It is called Monza 3.6 Evo and it’s a modern interpretation of an iconic sports car.
Is the Monza 3.6 Evo Dino a sign of change for your collection?
The Dino shows a different facet of my collection, but I still love to collect the blue-chip cars. I love the classics, Concours-ready cars, supercars, limited editions, and all that good stuff. I’m going to keep collecting those. I would just say that this is a new phase that I’ve incorporated into how I build my collection. I wanted to do something that would make a statement and answer a question that’s been asked for decades: Could the Dino be better. The Dino is so beautiful it’s worth making it just incredible, but only by doing it in a very careful way, and I think we’ve done that.
What is your favorite feature of this car, and of the Dino series?
What I love about this Dino is that exterior-wise it’s pretty much the same. Its exterior has been restored just like any other Dino, and the interior has been redone very nicely. The difference is the wheels that we had recalibrated by the factory from 13-inches to 17-inches to be a more low-profile. Also, the covered headlights. With today’s technology, we were able to make the covered headlights without clips and have an invisible set. In the back, just like watches, you can see in and view the new heart of this Dino.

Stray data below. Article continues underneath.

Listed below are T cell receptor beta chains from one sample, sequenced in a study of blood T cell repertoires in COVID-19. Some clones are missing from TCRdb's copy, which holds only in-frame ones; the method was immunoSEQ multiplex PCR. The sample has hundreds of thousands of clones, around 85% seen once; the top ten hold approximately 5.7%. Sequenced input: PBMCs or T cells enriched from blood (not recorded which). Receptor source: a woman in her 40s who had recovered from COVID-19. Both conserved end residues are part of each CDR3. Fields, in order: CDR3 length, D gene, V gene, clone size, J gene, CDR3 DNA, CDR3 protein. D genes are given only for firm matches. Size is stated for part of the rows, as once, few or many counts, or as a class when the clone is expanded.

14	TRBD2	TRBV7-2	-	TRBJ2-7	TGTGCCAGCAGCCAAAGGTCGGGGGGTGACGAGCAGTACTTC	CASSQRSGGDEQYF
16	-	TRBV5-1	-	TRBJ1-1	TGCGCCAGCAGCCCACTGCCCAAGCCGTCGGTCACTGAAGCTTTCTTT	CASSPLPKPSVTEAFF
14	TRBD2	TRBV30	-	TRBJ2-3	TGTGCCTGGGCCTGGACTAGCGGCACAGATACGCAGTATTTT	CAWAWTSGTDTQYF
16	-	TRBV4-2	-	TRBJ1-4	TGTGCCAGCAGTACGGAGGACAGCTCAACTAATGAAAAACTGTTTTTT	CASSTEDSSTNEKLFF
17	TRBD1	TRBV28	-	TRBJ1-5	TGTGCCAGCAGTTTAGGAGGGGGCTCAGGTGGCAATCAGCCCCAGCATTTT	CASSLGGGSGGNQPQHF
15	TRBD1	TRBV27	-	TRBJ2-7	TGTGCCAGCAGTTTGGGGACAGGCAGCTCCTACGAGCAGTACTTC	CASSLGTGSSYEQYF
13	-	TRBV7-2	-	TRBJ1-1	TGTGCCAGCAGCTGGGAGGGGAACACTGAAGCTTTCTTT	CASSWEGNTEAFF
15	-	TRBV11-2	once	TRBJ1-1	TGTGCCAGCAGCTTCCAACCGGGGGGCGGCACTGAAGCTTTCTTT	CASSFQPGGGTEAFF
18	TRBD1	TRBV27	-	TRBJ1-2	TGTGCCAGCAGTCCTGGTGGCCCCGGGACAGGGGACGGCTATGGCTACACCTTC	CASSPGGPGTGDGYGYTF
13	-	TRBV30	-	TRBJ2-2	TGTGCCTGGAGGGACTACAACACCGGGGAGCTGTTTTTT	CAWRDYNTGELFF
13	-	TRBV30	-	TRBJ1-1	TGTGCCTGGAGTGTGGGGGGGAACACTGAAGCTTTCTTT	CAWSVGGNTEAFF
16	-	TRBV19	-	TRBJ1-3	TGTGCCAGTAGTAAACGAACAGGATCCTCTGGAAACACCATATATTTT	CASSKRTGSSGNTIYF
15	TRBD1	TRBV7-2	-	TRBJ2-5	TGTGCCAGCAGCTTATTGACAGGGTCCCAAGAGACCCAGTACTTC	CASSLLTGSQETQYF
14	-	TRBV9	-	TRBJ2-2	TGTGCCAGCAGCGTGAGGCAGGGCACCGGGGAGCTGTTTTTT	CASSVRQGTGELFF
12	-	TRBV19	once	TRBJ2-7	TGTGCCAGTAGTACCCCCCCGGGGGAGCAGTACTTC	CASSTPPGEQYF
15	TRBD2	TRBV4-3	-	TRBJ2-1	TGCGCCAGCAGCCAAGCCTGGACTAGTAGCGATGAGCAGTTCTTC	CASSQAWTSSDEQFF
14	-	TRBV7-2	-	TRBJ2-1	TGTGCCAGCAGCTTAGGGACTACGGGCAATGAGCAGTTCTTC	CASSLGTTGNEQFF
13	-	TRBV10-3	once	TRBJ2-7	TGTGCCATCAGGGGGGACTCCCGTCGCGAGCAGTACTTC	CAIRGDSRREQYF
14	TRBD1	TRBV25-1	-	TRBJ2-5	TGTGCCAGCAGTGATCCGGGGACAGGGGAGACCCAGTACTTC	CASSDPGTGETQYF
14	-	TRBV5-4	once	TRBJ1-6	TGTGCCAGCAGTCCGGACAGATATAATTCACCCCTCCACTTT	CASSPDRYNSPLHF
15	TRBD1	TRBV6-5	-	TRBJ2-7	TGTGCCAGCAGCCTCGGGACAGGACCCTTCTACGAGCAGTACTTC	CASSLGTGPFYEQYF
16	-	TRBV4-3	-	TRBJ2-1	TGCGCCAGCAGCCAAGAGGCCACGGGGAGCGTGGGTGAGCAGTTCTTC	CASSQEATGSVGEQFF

The Dino is a great car on the street, so do you consider this a driver or is it for show?
What’s so great about the engineers that worked on this car is that they were able to turn it into a great driver’s car. We took an F40 block, bored it out, put in an aluminum crankshaft, fuel injection, all that. The output of the V8 is now rated at 400 horsepower. That car is 2,400 lbs, so the power-to-weight ratio is incredible. We put in modern brakes, a new drive trans, gearbox, clutch, steering, suspension, exhaust… Many of the mechanical parts have been upgraded with modern Ferrari components. So, it looks like a classic Ferrari, but all of the new mechanical components make it incredibly drivable. It’s not just about adding in one new piece, because everything has to work together and this car runs like a symphony.
“It is called Monza 3.6 Evo and it’s a modern interpretation of an iconic sports car.”
I love driving all of my cars. To me, there’s no car that’s “too good to drive.” But this car is in Concours condition making it more than just a car I love to drive. I’m still going to take it to the Concours, but I’m still going to drive it all the time. It starts right up, goes fast when you need it to and handles just like any other modern Ferrari.
What reaction do you get from Ferrari purists regarding the engine swap?